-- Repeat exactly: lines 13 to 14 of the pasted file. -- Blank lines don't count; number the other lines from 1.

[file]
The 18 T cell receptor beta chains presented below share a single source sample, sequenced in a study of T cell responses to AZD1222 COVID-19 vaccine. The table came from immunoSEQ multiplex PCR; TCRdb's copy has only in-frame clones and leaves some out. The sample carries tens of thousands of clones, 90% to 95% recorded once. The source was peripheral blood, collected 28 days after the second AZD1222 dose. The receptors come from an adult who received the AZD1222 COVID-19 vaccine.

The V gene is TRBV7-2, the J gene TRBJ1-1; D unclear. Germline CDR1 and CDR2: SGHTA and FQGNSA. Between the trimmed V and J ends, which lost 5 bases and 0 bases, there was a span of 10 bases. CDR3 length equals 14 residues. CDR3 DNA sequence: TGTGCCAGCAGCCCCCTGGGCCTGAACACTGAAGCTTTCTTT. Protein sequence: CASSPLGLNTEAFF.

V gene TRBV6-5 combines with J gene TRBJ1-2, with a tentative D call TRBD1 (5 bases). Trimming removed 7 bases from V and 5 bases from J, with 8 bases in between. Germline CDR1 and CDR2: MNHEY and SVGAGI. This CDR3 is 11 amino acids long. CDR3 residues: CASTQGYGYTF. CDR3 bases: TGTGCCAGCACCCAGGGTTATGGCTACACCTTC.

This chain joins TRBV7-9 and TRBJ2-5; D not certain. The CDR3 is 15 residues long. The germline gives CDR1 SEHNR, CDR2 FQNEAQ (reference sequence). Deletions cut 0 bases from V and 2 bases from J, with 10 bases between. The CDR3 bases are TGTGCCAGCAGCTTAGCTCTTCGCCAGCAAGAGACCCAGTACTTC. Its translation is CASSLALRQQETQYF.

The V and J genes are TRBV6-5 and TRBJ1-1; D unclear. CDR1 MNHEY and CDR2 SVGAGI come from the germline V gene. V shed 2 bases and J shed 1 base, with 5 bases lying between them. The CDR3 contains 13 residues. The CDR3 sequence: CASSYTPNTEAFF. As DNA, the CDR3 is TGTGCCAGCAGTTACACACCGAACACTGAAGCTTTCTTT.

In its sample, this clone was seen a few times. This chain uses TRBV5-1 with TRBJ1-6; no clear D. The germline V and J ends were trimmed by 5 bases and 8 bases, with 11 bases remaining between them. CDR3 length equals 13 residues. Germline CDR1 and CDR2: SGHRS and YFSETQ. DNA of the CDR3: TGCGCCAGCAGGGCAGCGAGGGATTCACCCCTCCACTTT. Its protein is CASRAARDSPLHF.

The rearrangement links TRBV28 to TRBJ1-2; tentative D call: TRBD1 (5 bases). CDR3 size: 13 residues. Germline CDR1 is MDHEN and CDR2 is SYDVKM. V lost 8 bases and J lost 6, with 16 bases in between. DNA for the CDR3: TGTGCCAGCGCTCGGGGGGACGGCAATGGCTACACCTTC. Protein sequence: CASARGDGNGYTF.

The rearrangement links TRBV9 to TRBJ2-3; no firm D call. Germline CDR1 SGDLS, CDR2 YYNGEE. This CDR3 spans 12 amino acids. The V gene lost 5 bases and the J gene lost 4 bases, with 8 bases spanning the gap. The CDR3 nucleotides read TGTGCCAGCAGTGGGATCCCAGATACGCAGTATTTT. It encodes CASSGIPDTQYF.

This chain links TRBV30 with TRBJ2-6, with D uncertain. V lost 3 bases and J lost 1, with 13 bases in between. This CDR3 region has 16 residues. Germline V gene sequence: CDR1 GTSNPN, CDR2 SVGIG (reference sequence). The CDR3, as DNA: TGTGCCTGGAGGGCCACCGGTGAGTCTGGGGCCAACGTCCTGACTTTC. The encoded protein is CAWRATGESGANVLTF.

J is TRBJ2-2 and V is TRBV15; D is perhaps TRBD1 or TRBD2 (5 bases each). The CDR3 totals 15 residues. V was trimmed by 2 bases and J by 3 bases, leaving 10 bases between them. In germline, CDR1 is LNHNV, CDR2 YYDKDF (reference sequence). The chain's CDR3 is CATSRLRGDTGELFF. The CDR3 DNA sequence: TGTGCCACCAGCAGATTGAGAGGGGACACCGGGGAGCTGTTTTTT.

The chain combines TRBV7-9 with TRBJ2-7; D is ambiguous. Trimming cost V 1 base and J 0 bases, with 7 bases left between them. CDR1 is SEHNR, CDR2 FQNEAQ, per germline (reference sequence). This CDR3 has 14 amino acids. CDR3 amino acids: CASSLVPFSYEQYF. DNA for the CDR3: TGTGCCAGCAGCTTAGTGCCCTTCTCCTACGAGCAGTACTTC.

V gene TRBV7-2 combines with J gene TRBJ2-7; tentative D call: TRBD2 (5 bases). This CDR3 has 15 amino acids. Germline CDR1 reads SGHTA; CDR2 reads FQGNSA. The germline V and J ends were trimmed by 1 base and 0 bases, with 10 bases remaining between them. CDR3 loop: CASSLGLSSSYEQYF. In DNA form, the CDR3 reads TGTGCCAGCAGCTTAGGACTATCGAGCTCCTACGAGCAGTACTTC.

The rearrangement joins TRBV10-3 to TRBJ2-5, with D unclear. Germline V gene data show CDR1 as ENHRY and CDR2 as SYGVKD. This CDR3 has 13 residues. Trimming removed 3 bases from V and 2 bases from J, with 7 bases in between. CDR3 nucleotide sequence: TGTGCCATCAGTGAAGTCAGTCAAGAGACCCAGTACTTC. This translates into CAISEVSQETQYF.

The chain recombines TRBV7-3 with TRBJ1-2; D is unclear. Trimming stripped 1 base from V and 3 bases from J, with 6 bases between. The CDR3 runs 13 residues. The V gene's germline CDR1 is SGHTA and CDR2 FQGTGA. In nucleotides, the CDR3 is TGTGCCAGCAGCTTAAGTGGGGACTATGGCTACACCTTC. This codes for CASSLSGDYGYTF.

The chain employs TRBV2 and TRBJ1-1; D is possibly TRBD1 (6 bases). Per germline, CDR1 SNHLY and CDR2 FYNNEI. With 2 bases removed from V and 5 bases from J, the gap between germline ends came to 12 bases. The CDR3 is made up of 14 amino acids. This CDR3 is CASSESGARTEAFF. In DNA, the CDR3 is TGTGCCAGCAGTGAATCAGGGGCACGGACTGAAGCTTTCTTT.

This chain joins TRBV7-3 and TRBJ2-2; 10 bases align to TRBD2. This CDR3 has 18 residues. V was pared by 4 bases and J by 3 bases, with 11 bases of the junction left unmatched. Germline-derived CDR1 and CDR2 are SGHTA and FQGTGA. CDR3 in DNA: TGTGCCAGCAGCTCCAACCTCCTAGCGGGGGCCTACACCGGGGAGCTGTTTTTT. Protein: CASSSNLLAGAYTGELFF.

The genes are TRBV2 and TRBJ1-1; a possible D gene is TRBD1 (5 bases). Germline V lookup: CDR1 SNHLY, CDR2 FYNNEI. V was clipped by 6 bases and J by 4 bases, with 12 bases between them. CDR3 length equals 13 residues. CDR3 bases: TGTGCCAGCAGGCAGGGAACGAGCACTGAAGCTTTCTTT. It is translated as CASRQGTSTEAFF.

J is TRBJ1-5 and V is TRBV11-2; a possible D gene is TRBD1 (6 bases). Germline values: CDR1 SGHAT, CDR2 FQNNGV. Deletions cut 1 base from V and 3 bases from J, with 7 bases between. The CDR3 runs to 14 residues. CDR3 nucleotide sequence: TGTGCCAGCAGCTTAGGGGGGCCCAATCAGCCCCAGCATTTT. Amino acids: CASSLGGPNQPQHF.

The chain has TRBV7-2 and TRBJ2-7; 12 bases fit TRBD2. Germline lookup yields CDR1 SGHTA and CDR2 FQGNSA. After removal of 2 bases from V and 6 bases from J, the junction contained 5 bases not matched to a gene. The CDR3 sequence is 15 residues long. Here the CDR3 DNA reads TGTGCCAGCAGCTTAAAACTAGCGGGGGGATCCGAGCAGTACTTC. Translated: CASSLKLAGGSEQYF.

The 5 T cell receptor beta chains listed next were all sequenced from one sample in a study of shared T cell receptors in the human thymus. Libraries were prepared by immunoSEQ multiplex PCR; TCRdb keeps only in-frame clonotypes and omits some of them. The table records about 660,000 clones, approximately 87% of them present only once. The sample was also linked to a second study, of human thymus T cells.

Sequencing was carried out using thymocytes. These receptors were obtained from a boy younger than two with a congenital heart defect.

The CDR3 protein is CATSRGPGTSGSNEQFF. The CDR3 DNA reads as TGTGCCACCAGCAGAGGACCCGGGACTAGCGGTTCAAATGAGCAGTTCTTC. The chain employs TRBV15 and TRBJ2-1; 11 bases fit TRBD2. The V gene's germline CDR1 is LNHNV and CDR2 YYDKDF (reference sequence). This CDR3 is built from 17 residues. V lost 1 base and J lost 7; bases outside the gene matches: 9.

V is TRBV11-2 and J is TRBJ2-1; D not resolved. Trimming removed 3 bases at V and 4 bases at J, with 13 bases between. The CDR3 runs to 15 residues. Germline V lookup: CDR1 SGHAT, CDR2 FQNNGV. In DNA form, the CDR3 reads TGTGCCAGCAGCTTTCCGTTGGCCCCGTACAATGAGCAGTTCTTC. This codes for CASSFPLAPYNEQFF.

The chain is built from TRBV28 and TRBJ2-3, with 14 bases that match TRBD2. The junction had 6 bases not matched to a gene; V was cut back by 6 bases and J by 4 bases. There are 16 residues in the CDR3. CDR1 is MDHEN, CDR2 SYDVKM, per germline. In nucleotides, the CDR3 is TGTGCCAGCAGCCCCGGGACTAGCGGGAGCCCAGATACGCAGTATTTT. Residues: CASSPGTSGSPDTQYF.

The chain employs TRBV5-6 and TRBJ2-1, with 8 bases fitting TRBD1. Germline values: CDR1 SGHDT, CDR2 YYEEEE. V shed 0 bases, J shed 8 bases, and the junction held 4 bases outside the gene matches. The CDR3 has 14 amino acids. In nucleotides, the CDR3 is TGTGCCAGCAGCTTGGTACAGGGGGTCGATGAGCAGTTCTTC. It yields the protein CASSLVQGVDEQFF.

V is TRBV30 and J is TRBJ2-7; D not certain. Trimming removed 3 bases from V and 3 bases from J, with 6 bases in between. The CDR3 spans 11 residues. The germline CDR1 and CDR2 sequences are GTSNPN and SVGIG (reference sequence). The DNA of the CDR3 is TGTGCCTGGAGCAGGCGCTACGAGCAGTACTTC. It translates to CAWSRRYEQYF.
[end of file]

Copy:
The rearrangement joins TRBV10-3 to TRBJ2-5, with D unclear. Germline V gene data show CDR1 as ENHRY and CDR2 as SYGVKD. This CDR3 has 13 residues. Trimming removed 3 bases from V and 2 bases from J, with 7 bases in between. CDR3 nucleotide sequence: TGTGCCATCAGTGAAGTCAGTCAAGAGACCCAGTACTTC. This translates into CAISEVSQETQYF.

The chain recombines TRBV7-3 with TRBJ1-2; D is unclear. Trimming stripped 1 base from V and 3 bases from J, with 6 bases between. The CDR3 runs 13 residues. The V gene's germline CDR1 is SGHTA and CDR2 FQGTGA. In nucleotides, the CDR3 is TGTGCCAGCAGCTTAAGTGGGGACTATGGCTACACCTTC. This codes for CASSLSGDYGYTF.